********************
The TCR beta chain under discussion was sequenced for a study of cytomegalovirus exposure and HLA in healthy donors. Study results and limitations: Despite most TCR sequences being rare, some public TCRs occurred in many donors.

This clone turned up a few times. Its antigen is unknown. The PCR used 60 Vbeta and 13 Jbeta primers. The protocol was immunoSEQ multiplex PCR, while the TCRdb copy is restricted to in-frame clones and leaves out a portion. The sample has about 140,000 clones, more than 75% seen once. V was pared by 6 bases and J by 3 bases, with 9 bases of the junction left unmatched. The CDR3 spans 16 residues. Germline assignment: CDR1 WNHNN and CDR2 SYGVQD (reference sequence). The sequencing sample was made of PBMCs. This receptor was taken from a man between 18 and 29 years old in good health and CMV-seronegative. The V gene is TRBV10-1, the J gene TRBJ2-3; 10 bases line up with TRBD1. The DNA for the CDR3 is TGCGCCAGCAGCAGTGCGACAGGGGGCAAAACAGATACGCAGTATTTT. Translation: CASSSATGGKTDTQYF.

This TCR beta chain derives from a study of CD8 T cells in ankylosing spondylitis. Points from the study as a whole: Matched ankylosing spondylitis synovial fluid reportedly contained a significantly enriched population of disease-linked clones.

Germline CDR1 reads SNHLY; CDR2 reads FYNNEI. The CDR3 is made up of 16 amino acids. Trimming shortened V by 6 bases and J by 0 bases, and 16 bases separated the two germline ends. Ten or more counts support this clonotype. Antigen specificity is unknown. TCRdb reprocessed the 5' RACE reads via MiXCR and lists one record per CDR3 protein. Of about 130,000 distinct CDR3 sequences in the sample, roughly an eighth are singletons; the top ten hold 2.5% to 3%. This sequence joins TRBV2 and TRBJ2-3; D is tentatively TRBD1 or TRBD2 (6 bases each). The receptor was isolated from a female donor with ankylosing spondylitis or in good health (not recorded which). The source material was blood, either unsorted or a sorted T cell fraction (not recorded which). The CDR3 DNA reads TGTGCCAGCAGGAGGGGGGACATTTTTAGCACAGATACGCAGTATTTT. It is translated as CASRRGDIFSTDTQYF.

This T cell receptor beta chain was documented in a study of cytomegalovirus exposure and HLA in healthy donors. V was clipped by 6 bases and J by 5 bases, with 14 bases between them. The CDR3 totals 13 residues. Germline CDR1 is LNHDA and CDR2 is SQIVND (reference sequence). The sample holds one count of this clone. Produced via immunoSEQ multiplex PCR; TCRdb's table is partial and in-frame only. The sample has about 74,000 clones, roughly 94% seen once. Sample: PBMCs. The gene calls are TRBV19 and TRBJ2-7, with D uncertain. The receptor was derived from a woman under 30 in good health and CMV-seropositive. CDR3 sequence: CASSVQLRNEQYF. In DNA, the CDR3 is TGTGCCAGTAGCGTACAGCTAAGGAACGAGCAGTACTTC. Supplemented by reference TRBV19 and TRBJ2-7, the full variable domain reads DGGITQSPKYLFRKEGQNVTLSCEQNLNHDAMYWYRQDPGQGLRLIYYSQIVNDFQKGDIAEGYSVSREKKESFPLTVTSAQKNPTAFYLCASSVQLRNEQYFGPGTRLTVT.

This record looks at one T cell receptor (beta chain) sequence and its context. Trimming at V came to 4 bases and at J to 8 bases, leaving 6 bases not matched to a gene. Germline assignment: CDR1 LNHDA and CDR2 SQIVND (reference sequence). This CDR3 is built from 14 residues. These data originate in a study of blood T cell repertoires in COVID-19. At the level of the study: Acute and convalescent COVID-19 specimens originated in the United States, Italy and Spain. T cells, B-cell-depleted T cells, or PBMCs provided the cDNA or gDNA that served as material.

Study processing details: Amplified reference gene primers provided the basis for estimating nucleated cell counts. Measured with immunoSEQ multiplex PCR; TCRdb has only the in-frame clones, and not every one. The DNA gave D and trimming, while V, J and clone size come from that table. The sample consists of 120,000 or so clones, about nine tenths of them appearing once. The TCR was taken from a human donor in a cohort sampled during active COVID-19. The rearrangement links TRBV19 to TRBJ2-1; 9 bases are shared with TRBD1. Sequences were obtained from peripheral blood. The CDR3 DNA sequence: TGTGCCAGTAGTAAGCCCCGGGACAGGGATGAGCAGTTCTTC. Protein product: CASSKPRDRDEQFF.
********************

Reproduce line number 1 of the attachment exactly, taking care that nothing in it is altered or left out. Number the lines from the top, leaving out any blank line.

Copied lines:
The TCR beta chain under discussion was sequenced for a study of cytomegalovirus exposure and HLA in healthy donors. Study results and limitations: Despite most TCR sequences being rare, some public TCRs occurred in many donors.